const DWORD FileSize = GetFileSize(File.Get(), NULL);

Conclusion

This article shows the implementation and usage of a scoped handle class which automatically calls the delete handle method during its destruction.

This class is easy to use, and it is flexible enough for almost all possible object handles. To use this class means to avoid any possible resource leaks, and you will not have to pay any attention to this problem anymore.

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License

This article, along with any associated source code and files, is licensed under The Code Project Open License (CPOL)

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About the Author

Miki Rozloznik
Software Developer (Senior) Eccam s.r.o.
Czech Republic Czech Republic
Senior Sofware Developer focused on embedded systems.
Company website: http://www.eccam.com

Comments and Discussions

 
GeneralMy vote of 4 PinmemberJoxemi28-Jul-10 3:13 
GeneralMy vote of 5 PinmemberS.H.Bouwhuis26-Jul-10 23:55 
GeneralAnother article with a similar topic PinmemberNemanja Trifunovic23-Jul-10 0:18 
GeneralMy vote of 4 PinmemberAescleal22-Jul-10 23:44 
GeneralMy vote of 2 PinmemberAescleal22-Jul-10 3:41 
GeneralRe: My vote of 2 PinmemberAndre xxxxxxx22-Jul-10 5:57 
GeneralRe: My vote of 2 PinmemberAescleal22-Jul-10 6:33 
Au contraire my little downvoter, I'm well aware of how I can use unique_ptr, shared_ptr and ScopeGuard to handle windows handles. Unfortunately I don't do kernel mode programming but the examples used in the article were all user mode so I don't think I'm going to loose much sleep over this.
 
Consider the following (I'm using VC++2008 without SP1 installed as that's the IDE I've got open...)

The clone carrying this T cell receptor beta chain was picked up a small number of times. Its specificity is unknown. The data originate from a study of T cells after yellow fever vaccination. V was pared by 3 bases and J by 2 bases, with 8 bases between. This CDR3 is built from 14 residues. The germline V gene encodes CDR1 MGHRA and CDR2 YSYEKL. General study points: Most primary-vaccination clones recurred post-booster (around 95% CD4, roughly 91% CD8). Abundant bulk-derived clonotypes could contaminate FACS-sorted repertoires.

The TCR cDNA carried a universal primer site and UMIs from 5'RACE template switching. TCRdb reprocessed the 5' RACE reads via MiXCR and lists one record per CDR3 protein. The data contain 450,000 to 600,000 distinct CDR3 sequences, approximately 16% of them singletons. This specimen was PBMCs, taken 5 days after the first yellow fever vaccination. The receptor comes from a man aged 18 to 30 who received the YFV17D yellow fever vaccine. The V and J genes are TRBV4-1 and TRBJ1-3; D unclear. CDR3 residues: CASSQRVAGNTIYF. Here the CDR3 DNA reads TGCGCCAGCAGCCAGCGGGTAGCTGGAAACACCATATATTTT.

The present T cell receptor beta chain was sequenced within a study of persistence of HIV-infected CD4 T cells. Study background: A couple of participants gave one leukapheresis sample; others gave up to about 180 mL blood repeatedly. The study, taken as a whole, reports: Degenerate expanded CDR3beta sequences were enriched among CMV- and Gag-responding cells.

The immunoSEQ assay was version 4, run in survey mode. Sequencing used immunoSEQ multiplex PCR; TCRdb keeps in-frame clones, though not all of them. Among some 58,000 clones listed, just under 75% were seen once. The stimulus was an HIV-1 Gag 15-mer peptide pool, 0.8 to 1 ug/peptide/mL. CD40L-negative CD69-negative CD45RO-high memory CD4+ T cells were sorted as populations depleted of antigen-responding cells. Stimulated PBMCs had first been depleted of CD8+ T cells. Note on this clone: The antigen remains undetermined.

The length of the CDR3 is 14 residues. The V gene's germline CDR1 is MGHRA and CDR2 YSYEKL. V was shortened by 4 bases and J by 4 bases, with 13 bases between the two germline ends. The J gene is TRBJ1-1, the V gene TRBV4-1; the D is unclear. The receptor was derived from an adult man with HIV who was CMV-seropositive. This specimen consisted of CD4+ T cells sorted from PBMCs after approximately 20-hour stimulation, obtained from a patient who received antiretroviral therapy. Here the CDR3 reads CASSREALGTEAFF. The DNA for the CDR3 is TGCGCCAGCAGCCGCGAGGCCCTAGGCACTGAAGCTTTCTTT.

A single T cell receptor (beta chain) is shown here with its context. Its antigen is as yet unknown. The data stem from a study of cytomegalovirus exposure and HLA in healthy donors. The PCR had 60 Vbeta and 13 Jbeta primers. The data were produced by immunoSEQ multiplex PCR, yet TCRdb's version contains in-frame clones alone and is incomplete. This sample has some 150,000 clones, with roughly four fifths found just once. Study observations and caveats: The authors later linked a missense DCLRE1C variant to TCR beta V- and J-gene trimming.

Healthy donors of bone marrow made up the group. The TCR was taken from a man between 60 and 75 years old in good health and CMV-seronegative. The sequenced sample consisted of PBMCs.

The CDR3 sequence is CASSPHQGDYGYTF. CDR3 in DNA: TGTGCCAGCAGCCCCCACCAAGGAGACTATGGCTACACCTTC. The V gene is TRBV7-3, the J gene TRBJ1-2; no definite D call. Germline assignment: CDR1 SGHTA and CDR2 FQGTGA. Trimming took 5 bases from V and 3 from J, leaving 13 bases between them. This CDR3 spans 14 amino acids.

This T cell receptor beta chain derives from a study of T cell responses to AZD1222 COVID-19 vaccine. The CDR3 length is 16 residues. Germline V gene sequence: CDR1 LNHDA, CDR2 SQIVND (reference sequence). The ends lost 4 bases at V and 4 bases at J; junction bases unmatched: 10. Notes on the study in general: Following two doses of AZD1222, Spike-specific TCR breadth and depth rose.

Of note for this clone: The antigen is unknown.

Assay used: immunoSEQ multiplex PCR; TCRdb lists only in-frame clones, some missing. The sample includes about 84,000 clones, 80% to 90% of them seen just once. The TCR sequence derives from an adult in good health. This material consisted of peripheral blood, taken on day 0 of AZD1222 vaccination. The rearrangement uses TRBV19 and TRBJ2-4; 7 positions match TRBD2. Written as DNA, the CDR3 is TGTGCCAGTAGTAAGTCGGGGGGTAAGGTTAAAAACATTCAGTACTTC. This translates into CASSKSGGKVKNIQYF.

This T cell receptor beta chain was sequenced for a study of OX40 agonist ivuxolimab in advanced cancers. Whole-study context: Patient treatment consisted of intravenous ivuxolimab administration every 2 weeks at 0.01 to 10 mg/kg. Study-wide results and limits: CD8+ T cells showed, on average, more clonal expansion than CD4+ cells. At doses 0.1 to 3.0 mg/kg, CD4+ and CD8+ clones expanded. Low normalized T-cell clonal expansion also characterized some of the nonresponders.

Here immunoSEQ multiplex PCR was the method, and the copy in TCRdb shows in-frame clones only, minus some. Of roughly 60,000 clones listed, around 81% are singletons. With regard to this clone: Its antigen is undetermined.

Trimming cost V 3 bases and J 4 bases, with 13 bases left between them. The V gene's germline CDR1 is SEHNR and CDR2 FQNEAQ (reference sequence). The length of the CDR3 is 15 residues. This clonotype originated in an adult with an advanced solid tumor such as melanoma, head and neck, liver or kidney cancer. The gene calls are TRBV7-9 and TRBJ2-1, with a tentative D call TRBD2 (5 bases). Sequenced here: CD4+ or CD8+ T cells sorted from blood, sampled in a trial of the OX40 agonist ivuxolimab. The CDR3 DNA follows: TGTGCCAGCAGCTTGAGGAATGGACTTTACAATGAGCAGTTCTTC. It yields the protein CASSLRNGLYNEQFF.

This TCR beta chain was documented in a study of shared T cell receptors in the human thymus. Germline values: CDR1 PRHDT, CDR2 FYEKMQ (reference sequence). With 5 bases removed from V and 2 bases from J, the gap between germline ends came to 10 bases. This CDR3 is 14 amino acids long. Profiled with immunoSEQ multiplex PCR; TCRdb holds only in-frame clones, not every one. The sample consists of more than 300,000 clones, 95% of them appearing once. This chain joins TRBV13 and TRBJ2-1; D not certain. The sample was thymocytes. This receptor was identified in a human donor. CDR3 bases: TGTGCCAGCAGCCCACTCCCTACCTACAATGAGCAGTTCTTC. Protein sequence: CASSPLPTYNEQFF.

typedef std::tr1::shared_ptr<void> managed_handle;
 
That definition will give you everything the article describes. So I can write things like:
 
managed_handle h( CreateMutex( 0, FALSE, 0 ), CloseHandle );
 
and I get a handle to the user mode image of a kernel object that will be cleaned up when the object is deleted. I can also use it as:
 
WIN32_FIND_DATA fd;
managed_handle h( FindFirstFile( L"c:\\test.bat", &fd ), FindClose );
 
to get round one of the problems that have been posted to the message boards several times in the last three months.
 
So the question remains, what can this class do that others can't? What's it's unique selling point? Why should I be using it instead of ScopeGuard which is 10 years old?
 
Edited as I forgot the whole webby HTML escapy thing for angle brackets
GeneralRe: My vote of 2 Pinmemberemilio_grv22-Jul-10 12:46 
GeneralRe: My vote of 2 [modified] PinmemberAescleal22-Jul-10 21:11 
GeneralRe: My vote of 2 PinmemberMiki Rozloznik22-Jul-10 22:47 
GeneralRe: My vote of 2 Pinmemberemilio_grv22-Jul-10 22:48 
GeneralRe: My vote of 2 PinmemberMiki Rozloznik22-Jul-10 21:25 
GeneralRe: My vote of 2 PinmemberAescleal22-Jul-10 23:40 
GeneralGood idea, just some small thing: Pinmemberimagiro21-Jul-10 22:43 
GeneralRe: Good idea, just some small thing: PinmemberMiki Rozloznik22-Jul-10 3:32